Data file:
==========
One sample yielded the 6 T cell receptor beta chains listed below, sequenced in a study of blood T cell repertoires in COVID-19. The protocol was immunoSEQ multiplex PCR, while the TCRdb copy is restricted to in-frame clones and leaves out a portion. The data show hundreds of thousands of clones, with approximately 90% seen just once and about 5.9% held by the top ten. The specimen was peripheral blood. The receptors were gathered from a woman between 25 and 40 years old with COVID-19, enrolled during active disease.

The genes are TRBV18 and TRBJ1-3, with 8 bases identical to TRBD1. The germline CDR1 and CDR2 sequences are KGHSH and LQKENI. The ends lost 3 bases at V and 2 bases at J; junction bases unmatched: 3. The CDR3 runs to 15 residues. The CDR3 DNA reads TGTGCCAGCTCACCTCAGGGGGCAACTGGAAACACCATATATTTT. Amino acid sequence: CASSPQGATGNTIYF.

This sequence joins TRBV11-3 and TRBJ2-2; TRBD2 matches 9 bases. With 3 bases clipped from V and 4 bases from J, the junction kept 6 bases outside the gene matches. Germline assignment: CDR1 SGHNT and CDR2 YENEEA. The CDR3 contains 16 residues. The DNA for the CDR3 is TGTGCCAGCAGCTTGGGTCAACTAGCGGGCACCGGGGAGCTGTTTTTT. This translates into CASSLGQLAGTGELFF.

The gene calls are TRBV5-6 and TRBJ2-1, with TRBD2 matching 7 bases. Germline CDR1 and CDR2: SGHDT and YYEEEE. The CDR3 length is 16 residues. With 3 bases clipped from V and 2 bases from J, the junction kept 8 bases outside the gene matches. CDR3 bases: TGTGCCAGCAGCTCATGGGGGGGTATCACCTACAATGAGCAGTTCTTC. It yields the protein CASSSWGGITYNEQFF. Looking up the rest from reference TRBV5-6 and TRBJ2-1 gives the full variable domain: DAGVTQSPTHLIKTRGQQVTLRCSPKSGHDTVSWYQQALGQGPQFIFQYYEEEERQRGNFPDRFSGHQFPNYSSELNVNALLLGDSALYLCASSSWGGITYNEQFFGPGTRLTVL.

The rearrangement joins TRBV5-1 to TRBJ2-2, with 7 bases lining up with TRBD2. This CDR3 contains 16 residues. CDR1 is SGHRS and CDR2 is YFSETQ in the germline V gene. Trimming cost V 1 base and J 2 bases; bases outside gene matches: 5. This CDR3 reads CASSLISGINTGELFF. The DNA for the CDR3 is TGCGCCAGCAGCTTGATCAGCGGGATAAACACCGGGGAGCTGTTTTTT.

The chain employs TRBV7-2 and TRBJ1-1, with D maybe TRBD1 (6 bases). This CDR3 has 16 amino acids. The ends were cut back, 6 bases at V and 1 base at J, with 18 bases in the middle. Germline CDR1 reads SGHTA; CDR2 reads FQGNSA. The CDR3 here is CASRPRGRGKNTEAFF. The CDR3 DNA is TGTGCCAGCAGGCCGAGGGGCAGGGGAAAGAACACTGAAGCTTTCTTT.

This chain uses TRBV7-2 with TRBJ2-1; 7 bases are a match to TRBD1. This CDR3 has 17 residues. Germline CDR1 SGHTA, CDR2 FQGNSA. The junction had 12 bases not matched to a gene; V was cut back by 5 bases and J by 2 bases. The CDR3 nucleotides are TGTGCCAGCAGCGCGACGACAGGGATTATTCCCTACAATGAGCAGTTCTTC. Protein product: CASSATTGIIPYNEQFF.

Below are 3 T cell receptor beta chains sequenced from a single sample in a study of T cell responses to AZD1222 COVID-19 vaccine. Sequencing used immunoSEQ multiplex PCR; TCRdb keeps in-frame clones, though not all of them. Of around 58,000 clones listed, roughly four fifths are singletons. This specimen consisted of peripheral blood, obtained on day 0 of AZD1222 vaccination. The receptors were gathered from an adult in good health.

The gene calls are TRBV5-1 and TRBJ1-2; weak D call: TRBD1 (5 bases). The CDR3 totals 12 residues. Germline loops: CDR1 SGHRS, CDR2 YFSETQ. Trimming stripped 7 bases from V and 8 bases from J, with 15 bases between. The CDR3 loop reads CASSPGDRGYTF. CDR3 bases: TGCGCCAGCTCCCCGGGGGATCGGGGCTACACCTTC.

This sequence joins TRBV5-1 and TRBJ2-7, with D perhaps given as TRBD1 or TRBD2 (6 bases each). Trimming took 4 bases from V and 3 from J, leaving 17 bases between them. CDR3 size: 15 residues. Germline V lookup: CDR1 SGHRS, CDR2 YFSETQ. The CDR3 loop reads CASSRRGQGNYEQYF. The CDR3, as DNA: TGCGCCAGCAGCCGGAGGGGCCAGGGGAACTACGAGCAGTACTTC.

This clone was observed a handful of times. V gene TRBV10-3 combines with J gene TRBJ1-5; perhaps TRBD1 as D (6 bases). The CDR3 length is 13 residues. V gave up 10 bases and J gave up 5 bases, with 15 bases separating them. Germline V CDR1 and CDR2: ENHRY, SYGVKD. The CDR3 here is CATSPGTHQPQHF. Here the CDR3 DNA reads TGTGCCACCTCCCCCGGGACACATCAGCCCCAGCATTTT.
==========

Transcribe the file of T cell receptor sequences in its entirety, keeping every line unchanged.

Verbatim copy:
One sample yielded the 6 T cell receptor beta chains listed below, sequenced in a study of blood T cell repertoires in COVID-19. The protocol was immunoSEQ multiplex PCR, while the TCRdb copy is restricted to in-frame clones and leaves out a portion. The data show hundreds of thousands of clones, with approximately 90% seen just once and about 5.9% held by the top ten. The specimen was peripheral blood. The receptors were gathered from a woman between 25 and 40 years old with COVID-19, enrolled during active disease.

The genes are TRBV18 and TRBJ1-3, with 8 bases identical to TRBD1. The germline CDR1 and CDR2 sequences are KGHSH and LQKENI. The ends lost 3 bases at V and 2 bases at J; junction bases unmatched: 3. The CDR3 runs to 15 residues. The CDR3 DNA reads TGTGCCAGCTCACCTCAGGGGGCAACTGGAAACACCATATATTTT. Amino acid sequence: CASSPQGATGNTIYF.

This sequence joins TRBV11-3 and TRBJ2-2; TRBD2 matches 9 bases. With 3 bases clipped from V and 4 bases from J, the junction kept 6 bases outside the gene matches. Germline assignment: CDR1 SGHNT and CDR2 YENEEA. The CDR3 contains 16 residues. The DNA for the CDR3 is TGTGCCAGCAGCTTGGGTCAACTAGCGGGCACCGGGGAGCTGTTTTTT. This translates into CASSLGQLAGTGELFF.

The gene calls are TRBV5-6 and TRBJ2-1, with TRBD2 matching 7 bases. Germline CDR1 and CDR2: SGHDT and YYEEEE. The CDR3 length is 16 residues. With 3 bases clipped from V and 2 bases from J, the junction kept 8 bases outside the gene matches. CDR3 bases: TGTGCCAGCAGCTCATGGGGGGGTATCACCTACAATGAGCAGTTCTTC. It yields the protein CASSSWGGITYNEQFF. Looking up the rest from reference TRBV5-6 and TRBJ2-1 gives the full variable domain: DAGVTQSPTHLIKTRGQQVTLRCSPKSGHDTVSWYQQALGQGPQFIFQYYEEEERQRGNFPDRFSGHQFPNYSSELNVNALLLGDSALYLCASSSWGGITYNEQFFGPGTRLTVL.

The rearrangement joins TRBV5-1 to TRBJ2-2, with 7 bases lining up with TRBD2. This CDR3 contains 16 residues. CDR1 is SGHRS and CDR2 is YFSETQ in the germline V gene. Trimming cost V 1 base and J 2 bases; bases outside gene matches: 5. This CDR3 reads CASSLISGINTGELFF. The DNA for the CDR3 is TGCGCCAGCAGCTTGATCAGCGGGATAAACACCGGGGAGCTGTTTTTT.

The chain employs TRBV7-2 and TRBJ1-1, with D maybe TRBD1 (6 bases). This CDR3 has 16 amino acids. The ends were cut back, 6 bases at V and 1 base at J, with 18 bases in the middle. Germline CDR1 reads SGHTA; CDR2 reads FQGNSA. The CDR3 here is CASRPRGRGKNTEAFF. The CDR3 DNA is TGTGCCAGCAGGCCGAGGGGCAGGGGAAAGAACACTGAAGCTTTCTTT.

This chain uses TRBV7-2 with TRBJ2-1; 7 bases are a match to TRBD1. This CDR3 has 17 residues. Germline CDR1 SGHTA, CDR2 FQGNSA. The junction had 12 bases not matched to a gene; V was cut back by 5 bases and J by 2 bases. The CDR3 nucleotides are TGTGCCAGCAGCGCGACGACAGGGATTATTCCCTACAATGAGCAGTTCTTC. Protein product: CASSATTGIIPYNEQFF.

Below are 3 T cell receptor beta chains sequenced from a single sample in a study of T cell responses to AZD1222 COVID-19 vaccine. Sequencing used immunoSEQ multiplex PCR; TCRdb keeps in-frame clones, though not all of them. Of around 58,000 clones listed, roughly four fifths are singletons. This specimen consisted of peripheral blood, obtained on day 0 of AZD1222 vaccination. The receptors were gathered from an adult in good health.

The gene calls are TRBV5-1 and TRBJ1-2; weak D call: TRBD1 (5 bases). The CDR3 totals 12 residues. Germline loops: CDR1 SGHRS, CDR2 YFSETQ. Trimming stripped 7 bases from V and 8 bases from J, with 15 bases between. The CDR3 loop reads CASSPGDRGYTF. CDR3 bases: TGCGCCAGCTCCCCGGGGGATCGGGGCTACACCTTC.

This sequence joins TRBV5-1 and TRBJ2-7, with D perhaps given as TRBD1 or TRBD2 (6 bases each). Trimming took 4 bases from V and 3 from J, leaving 17 bases between them. CDR3 size: 15 residues. Germline V lookup: CDR1 SGHRS, CDR2 YFSETQ. The CDR3 loop reads CASSRRGQGNYEQYF. The CDR3, as DNA: TGCGCCAGCAGCCGGAGGGGCCAGGGGAACTACGAGCAGTACTTC.

This clone was observed a handful of times. V gene TRBV10-3 combines with J gene TRBJ1-5; perhaps TRBD1 as D (6 bases). The CDR3 length is 13 residues. V gave up 10 bases and J gave up 5 bases, with 15 bases separating them. Germline V CDR1 and CDR2: ENHRY, SYGVKD. The CDR3 here is CATSPGTHQPQHF. Here the CDR3 DNA reads TGTGCCACCTCCCCCGGGACACATCAGCCCCAGCATTTT.